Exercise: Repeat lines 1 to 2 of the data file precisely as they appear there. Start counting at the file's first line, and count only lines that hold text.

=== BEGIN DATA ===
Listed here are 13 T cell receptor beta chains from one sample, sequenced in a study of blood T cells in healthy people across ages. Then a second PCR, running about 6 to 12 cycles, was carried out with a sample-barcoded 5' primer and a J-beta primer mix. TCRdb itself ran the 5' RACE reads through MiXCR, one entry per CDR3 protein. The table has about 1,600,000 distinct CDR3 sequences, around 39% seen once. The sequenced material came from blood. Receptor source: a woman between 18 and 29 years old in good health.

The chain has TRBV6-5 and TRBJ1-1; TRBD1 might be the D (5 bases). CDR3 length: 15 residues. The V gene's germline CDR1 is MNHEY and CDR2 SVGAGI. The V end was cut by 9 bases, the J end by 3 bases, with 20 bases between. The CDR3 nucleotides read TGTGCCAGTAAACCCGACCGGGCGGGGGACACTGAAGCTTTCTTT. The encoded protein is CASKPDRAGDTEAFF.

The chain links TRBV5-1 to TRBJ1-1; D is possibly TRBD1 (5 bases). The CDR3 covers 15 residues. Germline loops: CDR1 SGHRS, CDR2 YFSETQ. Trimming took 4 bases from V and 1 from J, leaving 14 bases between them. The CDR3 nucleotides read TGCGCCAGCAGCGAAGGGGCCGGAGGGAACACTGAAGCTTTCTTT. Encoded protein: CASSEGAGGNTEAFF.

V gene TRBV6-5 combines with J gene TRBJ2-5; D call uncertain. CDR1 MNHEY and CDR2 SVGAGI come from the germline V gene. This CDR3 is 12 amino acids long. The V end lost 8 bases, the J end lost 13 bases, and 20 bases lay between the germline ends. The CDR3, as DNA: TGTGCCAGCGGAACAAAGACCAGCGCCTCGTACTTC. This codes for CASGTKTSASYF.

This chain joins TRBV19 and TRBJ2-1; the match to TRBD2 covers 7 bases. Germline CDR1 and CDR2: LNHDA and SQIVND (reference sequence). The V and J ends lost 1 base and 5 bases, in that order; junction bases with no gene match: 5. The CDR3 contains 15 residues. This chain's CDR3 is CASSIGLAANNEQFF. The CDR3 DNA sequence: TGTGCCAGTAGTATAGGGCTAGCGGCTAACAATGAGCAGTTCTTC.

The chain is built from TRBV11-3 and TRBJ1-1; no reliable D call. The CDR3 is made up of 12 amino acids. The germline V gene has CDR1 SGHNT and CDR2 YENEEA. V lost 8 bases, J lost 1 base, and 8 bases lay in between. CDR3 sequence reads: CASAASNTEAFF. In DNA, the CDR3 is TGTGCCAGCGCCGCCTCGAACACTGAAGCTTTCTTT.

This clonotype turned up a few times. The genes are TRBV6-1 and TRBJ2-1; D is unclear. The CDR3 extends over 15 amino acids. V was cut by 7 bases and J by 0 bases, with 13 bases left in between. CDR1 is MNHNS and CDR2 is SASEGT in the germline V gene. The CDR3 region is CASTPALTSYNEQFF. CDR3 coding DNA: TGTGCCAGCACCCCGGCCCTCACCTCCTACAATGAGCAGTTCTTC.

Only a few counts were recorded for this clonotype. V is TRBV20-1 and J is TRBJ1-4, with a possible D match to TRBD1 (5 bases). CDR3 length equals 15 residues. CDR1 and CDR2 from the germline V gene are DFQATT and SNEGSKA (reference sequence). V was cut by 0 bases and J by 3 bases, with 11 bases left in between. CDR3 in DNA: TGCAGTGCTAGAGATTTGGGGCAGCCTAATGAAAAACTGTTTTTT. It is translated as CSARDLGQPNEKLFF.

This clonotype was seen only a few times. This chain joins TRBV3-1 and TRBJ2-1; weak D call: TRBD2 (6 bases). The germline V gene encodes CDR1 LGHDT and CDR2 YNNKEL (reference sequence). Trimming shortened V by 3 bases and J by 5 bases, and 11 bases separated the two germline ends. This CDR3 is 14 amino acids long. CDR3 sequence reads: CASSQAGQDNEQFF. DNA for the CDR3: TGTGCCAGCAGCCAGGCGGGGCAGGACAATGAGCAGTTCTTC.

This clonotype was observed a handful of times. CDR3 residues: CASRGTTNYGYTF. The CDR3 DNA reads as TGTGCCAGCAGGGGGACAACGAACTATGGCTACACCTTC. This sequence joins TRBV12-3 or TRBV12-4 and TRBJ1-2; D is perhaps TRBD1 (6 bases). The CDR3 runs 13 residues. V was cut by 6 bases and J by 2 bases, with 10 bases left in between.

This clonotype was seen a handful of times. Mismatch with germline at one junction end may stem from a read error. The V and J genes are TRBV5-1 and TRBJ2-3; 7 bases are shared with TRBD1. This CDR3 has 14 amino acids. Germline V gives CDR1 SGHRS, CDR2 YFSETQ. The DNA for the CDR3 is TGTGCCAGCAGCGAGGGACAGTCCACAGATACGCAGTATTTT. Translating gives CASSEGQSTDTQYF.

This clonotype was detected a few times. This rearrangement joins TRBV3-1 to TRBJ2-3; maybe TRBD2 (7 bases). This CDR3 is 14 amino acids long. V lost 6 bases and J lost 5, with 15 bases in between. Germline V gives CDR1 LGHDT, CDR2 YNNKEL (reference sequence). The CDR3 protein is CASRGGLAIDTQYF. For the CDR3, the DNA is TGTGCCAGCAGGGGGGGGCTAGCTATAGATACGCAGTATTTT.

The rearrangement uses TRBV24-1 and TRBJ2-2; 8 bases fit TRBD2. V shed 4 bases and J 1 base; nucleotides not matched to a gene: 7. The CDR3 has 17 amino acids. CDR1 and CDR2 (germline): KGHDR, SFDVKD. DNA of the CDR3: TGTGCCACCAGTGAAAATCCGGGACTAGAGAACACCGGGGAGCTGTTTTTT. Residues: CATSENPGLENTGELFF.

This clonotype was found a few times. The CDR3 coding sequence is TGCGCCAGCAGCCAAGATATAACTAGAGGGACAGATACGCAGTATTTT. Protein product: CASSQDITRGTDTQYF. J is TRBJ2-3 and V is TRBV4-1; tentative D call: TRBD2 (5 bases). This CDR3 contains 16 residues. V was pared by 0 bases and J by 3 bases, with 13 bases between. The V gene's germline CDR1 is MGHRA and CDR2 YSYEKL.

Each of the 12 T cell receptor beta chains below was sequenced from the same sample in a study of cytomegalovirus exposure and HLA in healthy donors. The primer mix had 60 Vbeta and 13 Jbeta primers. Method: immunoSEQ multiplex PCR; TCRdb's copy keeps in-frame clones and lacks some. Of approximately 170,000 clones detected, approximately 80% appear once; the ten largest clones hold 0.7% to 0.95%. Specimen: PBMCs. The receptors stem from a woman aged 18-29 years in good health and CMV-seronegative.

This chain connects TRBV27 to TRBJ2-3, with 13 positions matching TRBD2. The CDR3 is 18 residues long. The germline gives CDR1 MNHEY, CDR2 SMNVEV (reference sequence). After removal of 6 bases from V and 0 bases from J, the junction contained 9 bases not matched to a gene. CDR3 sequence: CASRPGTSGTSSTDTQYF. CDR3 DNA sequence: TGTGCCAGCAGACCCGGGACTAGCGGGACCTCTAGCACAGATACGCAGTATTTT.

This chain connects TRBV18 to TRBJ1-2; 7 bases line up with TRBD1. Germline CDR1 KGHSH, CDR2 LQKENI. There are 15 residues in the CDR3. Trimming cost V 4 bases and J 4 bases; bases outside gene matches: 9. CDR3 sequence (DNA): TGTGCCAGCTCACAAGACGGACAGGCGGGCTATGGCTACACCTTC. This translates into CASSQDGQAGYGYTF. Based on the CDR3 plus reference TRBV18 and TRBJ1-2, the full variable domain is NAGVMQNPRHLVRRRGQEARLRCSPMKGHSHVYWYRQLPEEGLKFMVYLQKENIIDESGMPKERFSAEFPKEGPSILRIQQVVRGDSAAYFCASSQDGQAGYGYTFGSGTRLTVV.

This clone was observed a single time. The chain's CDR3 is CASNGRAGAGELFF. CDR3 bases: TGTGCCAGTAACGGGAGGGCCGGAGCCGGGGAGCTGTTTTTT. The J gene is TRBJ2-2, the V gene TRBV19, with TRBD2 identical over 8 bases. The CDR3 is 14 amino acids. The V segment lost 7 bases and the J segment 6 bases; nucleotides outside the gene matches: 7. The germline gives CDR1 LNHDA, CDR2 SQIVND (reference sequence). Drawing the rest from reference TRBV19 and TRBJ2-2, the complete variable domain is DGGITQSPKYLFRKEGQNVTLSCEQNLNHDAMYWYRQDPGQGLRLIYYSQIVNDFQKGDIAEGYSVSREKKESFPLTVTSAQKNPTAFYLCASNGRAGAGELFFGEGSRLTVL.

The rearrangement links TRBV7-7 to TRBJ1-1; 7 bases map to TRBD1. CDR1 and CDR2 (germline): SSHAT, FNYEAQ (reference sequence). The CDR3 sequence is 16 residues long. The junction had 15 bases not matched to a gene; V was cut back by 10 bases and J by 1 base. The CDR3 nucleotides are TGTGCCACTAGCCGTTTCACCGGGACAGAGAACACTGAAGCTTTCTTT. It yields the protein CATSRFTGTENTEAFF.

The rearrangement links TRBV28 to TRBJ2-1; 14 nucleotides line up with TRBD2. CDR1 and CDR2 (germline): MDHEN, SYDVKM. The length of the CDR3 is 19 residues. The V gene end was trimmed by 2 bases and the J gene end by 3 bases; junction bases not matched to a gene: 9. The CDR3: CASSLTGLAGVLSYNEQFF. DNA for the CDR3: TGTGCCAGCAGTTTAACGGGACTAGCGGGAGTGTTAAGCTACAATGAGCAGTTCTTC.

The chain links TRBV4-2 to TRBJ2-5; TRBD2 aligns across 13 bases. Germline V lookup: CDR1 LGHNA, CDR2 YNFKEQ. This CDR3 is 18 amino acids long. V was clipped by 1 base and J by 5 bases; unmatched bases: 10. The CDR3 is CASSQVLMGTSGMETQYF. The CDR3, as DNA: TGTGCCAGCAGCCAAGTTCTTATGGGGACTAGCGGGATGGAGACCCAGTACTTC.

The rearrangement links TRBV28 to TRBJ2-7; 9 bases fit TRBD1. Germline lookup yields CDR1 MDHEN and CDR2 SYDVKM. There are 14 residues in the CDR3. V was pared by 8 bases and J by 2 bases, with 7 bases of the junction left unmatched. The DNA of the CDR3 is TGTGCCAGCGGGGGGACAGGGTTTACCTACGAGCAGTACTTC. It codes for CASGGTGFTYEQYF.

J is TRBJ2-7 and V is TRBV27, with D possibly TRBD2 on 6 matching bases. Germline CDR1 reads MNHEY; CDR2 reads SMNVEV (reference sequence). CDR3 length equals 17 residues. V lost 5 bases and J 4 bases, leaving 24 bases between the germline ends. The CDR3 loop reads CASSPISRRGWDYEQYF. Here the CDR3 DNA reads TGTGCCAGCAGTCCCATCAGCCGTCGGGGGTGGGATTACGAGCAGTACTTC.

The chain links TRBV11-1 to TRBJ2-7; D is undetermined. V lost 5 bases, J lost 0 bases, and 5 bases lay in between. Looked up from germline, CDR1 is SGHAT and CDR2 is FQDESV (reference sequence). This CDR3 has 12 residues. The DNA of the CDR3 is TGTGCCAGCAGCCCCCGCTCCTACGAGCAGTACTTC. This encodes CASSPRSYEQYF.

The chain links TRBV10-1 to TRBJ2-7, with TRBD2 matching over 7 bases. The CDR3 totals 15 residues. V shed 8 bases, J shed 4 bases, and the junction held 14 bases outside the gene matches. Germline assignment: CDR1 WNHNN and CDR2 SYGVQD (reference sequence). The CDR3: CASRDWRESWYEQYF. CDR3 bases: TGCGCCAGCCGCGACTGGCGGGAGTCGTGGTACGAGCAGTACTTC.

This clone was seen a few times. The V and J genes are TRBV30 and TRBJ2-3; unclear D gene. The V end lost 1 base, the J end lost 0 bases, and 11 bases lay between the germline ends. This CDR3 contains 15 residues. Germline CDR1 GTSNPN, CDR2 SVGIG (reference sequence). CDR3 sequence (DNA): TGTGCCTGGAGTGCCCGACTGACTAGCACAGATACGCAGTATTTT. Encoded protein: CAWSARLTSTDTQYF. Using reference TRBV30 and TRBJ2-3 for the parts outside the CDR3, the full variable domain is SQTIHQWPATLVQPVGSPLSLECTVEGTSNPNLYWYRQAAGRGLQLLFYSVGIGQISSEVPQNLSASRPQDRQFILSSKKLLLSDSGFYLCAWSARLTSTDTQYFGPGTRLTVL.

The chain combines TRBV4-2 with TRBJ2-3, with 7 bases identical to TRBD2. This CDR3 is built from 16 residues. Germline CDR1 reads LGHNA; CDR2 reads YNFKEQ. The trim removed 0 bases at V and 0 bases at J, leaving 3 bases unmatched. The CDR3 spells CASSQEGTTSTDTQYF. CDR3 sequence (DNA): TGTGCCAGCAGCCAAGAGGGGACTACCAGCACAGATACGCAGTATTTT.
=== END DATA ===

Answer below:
Listed here are 13 T cell receptor beta chains from one sample, sequenced in a study of blood T cells in healthy people across ages. Then a second PCR, running about 6 to 12 cycles, was carried out with a sample-barcoded 5' primer and a J-beta primer mix. TCRdb itself ran the 5' RACE reads through MiXCR, one entry per CDR3 protein. The table has about 1,600,000 distinct CDR3 sequences, around 39% seen once. The sequenced material came from blood. Receptor source: a woman between 18 and 29 years old in good health.

The chain has TRBV6-5 and TRBJ1-1; TRBD1 might be the D (5 bases). CDR3 length: 15 residues. The V gene's germline CDR1 is MNHEY and CDR2 SVGAGI. The V end was cut by 9 bases, the J end by 3 bases, with 20 bases between. The CDR3 nucleotides read TGTGCCAGTAAACCCGACCGGGCGGGGGACACTGAAGCTTTCTTT. The encoded protein is CASKPDRAGDTEAFF.